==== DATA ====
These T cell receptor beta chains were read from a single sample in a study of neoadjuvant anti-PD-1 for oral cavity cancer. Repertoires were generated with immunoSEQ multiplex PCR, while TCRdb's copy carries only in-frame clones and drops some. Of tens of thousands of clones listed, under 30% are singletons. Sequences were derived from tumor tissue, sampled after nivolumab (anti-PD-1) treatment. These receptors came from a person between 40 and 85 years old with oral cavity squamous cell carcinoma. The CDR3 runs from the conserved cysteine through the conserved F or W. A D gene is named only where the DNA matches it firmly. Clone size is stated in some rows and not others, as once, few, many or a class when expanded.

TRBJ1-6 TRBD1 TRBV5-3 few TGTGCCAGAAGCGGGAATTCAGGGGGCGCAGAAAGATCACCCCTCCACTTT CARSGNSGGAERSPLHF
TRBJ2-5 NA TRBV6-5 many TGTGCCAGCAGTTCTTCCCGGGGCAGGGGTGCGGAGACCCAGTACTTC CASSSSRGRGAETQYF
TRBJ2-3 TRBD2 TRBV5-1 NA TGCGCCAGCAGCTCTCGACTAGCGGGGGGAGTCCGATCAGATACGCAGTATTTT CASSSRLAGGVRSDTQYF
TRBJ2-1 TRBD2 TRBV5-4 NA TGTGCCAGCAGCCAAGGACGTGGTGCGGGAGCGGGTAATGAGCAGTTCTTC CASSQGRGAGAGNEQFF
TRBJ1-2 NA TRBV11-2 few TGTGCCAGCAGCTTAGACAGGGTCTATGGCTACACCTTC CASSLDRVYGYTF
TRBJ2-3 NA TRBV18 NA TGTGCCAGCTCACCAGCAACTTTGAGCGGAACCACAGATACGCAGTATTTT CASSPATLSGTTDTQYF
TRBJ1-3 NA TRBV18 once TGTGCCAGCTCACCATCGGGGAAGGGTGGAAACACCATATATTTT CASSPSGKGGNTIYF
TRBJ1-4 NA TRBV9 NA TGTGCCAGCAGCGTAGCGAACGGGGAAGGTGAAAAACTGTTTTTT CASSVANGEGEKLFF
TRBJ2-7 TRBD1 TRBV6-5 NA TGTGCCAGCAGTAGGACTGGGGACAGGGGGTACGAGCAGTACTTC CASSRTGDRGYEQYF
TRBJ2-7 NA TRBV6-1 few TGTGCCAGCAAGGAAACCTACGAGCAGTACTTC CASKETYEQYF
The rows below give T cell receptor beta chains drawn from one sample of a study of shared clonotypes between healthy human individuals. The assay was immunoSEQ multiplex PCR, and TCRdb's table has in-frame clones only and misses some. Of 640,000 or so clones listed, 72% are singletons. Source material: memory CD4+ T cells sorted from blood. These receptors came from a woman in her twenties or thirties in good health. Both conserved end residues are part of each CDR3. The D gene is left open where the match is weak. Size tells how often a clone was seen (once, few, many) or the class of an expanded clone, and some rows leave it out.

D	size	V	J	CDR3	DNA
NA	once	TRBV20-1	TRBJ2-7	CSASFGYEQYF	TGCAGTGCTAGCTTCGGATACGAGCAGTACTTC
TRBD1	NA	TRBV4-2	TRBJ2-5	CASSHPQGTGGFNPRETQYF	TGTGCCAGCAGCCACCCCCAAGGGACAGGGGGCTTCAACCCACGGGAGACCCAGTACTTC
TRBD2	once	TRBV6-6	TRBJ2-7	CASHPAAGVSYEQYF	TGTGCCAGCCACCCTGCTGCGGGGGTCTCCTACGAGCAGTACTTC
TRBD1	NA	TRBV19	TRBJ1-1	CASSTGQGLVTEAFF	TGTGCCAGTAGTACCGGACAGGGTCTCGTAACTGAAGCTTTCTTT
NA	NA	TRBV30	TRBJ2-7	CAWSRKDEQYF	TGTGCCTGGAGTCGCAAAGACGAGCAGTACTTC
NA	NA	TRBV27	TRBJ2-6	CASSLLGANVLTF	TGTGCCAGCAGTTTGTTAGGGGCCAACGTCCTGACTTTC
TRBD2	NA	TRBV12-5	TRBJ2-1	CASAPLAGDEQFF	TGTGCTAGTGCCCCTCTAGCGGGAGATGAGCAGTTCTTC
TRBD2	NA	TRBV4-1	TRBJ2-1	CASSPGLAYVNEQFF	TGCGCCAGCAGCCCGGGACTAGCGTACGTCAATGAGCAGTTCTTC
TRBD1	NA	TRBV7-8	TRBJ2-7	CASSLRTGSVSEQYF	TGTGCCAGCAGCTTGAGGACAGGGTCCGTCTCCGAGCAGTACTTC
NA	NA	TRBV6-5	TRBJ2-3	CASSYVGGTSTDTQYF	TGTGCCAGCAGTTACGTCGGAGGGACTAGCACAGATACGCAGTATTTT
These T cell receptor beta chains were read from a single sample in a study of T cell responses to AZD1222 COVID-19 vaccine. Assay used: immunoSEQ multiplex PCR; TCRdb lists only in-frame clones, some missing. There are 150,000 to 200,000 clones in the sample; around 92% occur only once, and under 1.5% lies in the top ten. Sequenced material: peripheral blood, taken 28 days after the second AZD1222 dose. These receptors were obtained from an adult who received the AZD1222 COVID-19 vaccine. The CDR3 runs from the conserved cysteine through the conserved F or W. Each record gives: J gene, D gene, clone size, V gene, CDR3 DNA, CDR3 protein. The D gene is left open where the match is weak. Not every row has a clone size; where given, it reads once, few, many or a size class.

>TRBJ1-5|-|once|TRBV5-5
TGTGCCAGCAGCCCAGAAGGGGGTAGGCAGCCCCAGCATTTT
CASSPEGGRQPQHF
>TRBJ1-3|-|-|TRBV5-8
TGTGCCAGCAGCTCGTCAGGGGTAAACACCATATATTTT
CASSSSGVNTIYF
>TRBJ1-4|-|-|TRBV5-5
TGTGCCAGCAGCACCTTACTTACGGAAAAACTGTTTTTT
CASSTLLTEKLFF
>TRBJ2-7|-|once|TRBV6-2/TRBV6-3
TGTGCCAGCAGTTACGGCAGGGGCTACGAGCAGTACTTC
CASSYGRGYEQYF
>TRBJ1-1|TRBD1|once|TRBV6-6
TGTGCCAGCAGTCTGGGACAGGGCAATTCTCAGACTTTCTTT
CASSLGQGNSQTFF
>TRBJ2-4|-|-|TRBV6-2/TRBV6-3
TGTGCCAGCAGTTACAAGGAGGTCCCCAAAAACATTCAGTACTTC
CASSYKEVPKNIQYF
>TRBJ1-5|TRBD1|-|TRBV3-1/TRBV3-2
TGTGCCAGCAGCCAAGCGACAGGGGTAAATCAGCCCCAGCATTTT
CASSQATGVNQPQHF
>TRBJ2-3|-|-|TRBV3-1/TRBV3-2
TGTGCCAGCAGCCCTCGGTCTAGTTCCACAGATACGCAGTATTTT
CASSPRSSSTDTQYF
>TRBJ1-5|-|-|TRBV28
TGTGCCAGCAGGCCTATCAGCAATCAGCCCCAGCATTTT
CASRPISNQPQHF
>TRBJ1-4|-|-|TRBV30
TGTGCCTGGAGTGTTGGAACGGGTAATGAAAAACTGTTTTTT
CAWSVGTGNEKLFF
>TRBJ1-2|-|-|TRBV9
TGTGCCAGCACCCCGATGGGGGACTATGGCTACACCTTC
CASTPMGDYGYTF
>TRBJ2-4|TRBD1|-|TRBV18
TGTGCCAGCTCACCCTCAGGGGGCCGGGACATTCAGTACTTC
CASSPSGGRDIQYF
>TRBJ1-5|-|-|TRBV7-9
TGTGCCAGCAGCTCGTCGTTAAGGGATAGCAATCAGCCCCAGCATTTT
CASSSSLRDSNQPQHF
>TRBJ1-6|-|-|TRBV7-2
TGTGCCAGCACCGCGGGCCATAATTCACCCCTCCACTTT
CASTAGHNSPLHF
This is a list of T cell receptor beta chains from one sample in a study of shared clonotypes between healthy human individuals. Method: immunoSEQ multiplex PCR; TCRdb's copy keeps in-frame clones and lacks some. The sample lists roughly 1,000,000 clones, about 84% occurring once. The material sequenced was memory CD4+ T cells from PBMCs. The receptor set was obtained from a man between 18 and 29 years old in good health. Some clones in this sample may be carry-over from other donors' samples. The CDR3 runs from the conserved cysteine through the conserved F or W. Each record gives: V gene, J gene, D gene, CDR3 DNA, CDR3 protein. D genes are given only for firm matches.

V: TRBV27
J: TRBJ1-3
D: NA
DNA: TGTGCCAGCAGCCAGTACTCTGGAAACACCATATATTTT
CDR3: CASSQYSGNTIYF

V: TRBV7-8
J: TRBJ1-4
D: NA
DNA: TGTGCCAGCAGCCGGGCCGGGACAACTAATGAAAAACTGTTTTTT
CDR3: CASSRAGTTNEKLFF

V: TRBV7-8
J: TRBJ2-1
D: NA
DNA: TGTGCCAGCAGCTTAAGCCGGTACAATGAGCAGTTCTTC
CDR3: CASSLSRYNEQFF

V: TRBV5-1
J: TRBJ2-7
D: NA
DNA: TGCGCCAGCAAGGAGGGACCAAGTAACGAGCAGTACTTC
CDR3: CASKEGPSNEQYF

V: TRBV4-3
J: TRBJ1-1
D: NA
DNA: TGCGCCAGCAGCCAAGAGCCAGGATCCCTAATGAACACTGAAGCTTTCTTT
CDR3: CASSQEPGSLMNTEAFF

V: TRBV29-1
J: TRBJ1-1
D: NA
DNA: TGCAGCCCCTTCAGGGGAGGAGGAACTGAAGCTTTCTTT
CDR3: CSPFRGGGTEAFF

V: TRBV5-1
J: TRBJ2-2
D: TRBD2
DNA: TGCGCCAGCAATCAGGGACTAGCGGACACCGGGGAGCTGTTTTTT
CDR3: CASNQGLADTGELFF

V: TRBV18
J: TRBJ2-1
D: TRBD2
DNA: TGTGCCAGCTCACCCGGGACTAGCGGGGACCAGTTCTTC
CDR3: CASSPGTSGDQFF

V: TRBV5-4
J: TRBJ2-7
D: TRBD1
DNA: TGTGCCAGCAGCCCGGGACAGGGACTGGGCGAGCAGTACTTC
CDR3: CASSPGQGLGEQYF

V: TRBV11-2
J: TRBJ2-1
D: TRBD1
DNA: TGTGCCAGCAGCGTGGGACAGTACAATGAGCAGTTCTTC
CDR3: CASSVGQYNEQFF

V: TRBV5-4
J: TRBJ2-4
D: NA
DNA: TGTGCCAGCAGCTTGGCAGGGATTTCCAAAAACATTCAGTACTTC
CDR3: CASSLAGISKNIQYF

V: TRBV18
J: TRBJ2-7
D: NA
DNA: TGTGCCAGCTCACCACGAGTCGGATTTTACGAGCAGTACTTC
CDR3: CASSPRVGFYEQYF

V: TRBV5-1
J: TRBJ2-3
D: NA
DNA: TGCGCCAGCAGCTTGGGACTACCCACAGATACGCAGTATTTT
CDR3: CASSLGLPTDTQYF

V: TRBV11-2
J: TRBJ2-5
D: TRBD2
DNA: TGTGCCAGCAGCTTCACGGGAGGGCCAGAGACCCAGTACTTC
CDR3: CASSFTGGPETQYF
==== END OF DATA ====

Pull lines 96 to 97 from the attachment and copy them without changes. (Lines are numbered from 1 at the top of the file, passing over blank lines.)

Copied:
DNA: TGCAGCCCCTTCAGGGGAGGAGGAACTGAAGCTTTCTTT
CDR3: CSPFRGGGTEAFF